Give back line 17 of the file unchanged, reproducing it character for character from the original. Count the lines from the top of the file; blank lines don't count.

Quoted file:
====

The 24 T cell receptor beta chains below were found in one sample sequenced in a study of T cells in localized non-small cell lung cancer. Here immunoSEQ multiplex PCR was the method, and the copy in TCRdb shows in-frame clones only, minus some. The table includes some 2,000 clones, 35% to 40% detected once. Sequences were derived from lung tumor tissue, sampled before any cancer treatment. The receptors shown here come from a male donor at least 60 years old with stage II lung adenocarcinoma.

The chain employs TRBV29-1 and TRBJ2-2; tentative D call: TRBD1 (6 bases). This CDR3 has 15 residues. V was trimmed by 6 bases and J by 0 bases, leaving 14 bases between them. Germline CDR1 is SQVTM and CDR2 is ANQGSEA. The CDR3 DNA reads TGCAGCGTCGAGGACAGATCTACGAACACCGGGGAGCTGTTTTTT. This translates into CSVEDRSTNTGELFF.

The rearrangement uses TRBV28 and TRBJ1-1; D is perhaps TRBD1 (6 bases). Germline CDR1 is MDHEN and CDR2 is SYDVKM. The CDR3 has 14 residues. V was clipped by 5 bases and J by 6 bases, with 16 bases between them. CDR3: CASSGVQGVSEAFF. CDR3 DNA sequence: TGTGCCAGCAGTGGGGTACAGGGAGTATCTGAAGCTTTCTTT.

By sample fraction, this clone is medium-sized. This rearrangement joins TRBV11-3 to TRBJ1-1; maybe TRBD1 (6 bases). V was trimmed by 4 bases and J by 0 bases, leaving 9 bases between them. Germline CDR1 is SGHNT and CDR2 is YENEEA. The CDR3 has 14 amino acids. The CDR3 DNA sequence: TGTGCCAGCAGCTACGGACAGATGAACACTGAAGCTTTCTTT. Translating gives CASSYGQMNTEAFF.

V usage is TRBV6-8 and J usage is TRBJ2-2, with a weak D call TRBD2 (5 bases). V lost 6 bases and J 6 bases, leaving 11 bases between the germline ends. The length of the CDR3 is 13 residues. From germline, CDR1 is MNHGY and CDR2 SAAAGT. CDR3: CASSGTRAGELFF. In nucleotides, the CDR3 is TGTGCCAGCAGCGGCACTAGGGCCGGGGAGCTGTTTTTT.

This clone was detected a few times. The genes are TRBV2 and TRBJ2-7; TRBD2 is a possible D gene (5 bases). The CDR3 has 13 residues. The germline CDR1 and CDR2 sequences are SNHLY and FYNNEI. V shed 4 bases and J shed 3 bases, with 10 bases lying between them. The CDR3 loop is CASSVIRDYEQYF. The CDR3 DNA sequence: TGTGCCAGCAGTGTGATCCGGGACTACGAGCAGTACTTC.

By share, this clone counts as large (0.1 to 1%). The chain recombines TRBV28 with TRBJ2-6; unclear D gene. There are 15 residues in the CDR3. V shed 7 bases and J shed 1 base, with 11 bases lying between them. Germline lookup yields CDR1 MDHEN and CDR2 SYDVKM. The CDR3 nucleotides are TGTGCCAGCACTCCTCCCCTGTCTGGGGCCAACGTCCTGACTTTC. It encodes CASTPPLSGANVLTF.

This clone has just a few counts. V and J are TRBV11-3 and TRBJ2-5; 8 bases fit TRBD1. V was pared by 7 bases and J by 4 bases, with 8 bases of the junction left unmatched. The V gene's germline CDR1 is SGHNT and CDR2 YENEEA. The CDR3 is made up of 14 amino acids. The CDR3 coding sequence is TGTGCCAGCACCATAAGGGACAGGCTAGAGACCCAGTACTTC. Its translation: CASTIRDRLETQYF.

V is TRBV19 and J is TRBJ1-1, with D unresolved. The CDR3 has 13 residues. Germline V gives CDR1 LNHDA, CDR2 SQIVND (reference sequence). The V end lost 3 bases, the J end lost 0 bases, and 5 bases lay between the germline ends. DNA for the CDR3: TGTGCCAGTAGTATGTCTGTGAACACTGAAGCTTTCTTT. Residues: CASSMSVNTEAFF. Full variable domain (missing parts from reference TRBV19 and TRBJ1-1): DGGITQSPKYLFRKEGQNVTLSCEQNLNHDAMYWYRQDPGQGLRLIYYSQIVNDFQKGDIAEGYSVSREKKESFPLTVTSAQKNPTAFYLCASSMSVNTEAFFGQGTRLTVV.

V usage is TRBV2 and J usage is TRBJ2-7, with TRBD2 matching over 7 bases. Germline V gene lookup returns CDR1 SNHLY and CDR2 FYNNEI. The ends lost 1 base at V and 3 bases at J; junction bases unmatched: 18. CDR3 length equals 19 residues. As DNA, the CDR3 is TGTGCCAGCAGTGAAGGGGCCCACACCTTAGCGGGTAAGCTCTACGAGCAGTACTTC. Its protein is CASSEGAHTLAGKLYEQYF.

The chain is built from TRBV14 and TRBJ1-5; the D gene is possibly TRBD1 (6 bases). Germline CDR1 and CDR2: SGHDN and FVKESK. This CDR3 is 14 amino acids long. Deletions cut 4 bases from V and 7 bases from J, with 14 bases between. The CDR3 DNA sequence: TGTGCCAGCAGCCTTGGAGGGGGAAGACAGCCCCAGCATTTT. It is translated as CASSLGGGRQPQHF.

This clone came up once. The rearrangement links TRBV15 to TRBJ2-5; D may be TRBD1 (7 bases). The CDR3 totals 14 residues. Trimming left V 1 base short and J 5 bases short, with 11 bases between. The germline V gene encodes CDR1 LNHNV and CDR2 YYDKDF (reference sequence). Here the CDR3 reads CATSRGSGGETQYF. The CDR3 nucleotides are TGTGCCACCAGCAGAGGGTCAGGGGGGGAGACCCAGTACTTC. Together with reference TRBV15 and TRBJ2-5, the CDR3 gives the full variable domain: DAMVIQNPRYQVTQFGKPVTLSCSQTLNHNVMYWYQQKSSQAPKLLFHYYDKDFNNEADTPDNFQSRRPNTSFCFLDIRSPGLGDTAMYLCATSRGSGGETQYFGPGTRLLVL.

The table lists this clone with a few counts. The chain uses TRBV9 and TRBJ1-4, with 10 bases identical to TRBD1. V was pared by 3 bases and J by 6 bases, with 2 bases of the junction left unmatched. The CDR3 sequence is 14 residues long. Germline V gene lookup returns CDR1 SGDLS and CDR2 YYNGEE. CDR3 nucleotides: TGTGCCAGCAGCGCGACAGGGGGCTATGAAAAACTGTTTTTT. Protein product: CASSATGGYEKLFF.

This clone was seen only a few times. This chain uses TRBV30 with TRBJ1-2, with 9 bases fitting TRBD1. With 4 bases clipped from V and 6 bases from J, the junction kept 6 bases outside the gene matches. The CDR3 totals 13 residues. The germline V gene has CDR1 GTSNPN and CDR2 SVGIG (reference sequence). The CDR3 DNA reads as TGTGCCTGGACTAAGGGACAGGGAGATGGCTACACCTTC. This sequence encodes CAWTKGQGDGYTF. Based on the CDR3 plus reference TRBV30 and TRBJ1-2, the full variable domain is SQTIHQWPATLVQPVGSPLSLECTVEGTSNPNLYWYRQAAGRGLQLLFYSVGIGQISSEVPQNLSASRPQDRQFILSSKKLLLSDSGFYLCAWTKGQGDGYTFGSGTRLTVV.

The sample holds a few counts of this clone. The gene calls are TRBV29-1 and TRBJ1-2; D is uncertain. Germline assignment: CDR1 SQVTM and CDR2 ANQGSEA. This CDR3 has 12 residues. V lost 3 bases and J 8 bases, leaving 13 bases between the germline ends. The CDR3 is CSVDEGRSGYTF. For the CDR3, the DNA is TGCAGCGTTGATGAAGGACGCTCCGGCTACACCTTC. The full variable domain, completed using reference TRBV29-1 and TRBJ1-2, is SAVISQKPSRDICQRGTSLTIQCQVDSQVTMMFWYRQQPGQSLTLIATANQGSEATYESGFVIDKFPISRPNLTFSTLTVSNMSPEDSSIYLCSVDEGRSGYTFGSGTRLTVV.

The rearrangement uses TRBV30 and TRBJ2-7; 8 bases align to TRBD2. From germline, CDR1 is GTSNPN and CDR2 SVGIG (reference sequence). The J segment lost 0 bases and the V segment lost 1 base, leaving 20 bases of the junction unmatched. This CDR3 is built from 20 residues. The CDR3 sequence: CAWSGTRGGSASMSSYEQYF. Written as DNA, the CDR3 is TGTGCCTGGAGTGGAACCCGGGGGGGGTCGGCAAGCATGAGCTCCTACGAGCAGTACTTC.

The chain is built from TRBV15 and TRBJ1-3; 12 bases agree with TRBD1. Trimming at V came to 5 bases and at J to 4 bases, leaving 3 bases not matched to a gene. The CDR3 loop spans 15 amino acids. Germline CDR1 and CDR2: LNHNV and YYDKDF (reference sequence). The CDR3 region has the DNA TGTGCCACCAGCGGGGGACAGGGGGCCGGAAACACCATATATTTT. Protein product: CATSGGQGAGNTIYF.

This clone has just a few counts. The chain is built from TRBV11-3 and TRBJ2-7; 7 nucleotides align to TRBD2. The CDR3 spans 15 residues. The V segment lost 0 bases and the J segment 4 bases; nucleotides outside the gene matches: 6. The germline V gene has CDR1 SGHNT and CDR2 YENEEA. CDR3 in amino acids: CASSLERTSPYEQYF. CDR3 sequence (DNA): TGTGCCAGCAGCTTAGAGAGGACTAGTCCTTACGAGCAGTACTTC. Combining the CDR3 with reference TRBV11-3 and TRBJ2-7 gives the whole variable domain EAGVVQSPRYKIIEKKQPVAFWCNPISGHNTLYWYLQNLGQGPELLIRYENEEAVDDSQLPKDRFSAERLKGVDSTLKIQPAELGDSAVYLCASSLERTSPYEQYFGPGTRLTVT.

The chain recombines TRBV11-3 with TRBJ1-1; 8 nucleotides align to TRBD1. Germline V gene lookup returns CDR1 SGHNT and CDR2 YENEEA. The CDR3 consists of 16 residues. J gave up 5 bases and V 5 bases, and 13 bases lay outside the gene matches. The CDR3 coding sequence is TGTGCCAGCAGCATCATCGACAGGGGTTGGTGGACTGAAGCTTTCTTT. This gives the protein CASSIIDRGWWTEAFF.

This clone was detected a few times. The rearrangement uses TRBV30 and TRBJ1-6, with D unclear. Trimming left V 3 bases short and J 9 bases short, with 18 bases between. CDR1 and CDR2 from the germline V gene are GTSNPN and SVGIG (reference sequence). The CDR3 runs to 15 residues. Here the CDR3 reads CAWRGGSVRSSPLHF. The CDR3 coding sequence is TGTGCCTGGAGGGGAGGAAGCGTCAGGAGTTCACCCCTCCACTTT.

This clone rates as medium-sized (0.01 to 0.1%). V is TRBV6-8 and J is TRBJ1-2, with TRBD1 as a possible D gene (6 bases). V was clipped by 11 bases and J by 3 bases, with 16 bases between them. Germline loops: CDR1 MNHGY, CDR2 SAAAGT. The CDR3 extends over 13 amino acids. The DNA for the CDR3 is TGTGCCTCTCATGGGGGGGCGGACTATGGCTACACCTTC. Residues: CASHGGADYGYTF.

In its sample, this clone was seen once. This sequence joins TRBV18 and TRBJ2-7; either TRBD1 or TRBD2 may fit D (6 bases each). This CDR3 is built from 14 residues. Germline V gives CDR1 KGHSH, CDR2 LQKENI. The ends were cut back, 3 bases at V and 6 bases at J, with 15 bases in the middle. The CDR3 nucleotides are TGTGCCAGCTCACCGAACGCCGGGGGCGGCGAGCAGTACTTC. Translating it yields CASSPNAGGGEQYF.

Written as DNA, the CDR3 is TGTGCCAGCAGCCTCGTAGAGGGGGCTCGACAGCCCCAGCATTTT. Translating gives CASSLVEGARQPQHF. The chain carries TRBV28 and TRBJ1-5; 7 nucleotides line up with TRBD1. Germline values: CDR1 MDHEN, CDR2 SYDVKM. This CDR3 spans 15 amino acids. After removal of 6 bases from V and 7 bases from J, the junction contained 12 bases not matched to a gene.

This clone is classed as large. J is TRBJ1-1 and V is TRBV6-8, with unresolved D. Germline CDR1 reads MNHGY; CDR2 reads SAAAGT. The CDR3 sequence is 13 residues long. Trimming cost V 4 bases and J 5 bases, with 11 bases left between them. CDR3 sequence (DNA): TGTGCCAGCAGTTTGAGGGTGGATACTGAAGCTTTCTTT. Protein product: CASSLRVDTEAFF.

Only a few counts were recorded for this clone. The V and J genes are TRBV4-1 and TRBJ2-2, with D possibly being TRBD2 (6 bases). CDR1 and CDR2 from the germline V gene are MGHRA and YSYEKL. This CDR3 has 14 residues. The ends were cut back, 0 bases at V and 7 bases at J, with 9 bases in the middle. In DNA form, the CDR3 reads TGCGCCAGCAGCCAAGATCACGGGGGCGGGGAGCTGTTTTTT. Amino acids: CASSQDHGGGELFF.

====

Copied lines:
The chain is built from TRBV15 and TRBJ1-3; 12 bases agree with TRBD1. Trimming at V came to 5 bases and at J to 4 bases, leaving 3 bases not matched to a gene. The CDR3 loop spans 15 amino acids. Germline CDR1 and CDR2: LNHNV and YYDKDF (reference sequence). The CDR3 region has the DNA TGTGCCACCAGCGGGGGACAGGGGGCCGGAAACACCATATATTTT. Protein product: CATSGGQGAGNTIYF.